Carlsberg maintains healthy dividend


  • Business
  • Saturday, 22 Mar 2003

BY TEE LIN SAY

 

ALTHOUGH the general operating environment for Carlsberg Brewery Malaysia Bhd has been rather challenging, the brewer has managed to maintain its position as a healthy dividend paymaster. 

Carlsberg recently declared a final gross dividend of 15 sen per share and a special tax exempt dividend of 50 sen per share which bring total gross dividend payout for financial year (FY) 2002 to 94.4 sen per share or a yield of 9.4 per cent at current share price. This works out to a payout ratio of 102.6 per cent. 

The news brought about much cheer. Carlsberg share price gained 4 per cent to RM10.40 on the back of the good news. It closed Thursday at RM10.40. 

Carlsberg’s strong cash position and minimal capital expenditure enable the company to maintain strong dividend yields and this trend, say most analysts, is likely to continue going forward. 

OSK Research has projected a gross dividend payout of 95 sen in FY2003 and 100 sen in FY2004, which represent payout ratios of 102 per cent and 95.5 per cent respectively. 

Online investment advisory Surf88.com attributes Carlsberg's ability to pay above market dividends to its RM263 million cash reserves. 

Still, prospects for beer demand remain weak given the cautious consumer sentiment in the current climate coupled with competition from substitute beverages. The on-going price war between the duopolies (Carlsberg and Guinness Anchor Bhd) is also unlikely to recede, as both jostle for market share in a tough environment. 

The reported ban on “offensive” poster advertisements and the display of unapproved signboards in family-oriented eateries, however, is unlikely to hurt overall sales. The Green Label, which is the top selling brand of Carlsberg, already has huge brand equity.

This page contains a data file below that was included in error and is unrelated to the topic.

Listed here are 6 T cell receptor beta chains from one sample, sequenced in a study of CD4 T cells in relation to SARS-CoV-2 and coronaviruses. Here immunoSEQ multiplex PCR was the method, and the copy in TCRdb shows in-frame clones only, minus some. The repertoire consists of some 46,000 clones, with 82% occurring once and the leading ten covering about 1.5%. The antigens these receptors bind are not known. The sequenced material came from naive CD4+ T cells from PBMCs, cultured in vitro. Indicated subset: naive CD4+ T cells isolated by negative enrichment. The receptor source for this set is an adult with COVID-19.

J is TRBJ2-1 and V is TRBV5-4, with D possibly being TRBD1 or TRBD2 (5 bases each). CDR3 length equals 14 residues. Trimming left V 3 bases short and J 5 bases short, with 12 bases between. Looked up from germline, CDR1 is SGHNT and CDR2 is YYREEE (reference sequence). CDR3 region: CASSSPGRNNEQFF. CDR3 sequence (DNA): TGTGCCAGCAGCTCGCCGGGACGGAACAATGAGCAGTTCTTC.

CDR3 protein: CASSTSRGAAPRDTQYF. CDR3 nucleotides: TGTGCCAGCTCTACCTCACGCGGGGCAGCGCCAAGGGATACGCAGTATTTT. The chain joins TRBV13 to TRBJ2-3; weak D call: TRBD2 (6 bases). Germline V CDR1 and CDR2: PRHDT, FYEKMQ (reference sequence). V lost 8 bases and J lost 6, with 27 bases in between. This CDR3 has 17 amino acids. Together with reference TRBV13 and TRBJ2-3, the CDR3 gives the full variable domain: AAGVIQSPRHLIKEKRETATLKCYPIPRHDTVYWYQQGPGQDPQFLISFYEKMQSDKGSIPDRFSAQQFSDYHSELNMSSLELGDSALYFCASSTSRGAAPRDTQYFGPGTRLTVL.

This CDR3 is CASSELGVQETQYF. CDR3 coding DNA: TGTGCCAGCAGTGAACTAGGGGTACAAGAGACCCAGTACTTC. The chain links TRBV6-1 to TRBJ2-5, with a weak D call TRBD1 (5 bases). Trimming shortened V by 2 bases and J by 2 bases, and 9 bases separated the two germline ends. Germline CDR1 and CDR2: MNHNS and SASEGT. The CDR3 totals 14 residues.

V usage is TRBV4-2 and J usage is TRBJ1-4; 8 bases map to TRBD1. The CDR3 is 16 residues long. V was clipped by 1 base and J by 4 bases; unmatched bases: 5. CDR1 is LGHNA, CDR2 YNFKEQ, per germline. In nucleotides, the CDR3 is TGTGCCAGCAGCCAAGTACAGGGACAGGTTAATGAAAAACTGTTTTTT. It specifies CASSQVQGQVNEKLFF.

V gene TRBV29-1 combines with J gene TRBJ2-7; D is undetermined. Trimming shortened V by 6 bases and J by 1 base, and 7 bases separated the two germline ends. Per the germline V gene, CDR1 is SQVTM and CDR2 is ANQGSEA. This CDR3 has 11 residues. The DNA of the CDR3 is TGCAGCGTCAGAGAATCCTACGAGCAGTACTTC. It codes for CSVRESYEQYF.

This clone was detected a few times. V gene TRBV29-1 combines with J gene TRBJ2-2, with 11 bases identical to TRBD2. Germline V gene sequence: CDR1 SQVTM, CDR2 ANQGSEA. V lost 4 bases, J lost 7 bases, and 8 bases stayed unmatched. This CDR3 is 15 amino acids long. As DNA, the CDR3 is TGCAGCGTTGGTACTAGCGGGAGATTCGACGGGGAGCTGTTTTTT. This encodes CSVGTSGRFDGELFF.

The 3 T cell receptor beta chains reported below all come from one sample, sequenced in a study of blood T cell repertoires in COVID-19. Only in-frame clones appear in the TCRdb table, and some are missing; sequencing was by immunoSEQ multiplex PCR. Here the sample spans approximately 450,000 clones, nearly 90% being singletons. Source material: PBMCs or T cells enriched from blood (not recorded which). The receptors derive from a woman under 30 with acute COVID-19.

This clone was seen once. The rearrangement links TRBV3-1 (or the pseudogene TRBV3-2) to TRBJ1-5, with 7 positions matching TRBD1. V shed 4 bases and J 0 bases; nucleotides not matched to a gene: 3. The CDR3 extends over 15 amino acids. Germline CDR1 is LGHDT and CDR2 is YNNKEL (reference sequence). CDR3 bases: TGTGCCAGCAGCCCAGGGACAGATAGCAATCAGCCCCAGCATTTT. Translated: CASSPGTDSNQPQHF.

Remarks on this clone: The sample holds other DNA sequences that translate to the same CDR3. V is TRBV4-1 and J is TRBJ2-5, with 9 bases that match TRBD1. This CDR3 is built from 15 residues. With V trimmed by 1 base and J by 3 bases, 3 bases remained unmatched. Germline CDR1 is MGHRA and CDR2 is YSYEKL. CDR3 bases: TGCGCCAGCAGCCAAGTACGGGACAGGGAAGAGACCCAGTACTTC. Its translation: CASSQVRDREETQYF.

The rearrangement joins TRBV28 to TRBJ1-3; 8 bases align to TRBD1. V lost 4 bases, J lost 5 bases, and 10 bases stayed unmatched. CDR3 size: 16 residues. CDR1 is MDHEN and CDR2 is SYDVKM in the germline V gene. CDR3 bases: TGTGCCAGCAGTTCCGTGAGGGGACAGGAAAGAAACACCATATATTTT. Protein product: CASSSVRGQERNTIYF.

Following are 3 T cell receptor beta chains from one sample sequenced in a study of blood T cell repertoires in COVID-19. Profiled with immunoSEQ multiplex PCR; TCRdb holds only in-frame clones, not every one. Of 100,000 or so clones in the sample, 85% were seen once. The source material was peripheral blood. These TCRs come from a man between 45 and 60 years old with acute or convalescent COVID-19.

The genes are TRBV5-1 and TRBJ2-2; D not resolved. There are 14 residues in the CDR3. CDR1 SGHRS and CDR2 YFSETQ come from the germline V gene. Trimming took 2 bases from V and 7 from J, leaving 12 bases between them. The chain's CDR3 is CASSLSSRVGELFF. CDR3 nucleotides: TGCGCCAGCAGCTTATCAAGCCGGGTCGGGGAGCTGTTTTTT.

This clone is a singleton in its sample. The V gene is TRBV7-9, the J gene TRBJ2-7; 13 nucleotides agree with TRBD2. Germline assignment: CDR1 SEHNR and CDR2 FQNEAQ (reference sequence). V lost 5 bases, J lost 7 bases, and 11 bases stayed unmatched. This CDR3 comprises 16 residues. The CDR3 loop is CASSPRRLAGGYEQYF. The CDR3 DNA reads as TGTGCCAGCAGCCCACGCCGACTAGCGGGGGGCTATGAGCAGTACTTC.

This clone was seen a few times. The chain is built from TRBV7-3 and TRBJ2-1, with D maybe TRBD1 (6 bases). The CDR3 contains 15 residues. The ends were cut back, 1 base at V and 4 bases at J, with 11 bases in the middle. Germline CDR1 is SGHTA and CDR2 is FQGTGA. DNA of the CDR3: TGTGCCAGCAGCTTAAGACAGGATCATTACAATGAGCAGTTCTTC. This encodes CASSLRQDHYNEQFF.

For the financial year ended Dec 31, 2002, Carlsberg registered a revenue of RM838.78 million down from RM841.11 million in the previous year. Net profit fell to RM101.85 million from RM125.97 million. The lower net profit was mainly attributed to the hefty costs involved in the launch of Chang beer.  

“Its low margin contribution further aggravated Carlsberg's bottom line as it was priced about 10 per cent cheaper than the Green Label,” says an analyst from OSK Research. 

The launch of Chang beer was viewed as part of Carlsberg's tactic to beat Guinness' market share in the value segment as well as to counter less expensive imports. 

For Carlsberg's financial year ending in Dec 2003, Multex Global Estimates has a net profit forecast of RM115.45 million and earnings per share of 76 sen. 

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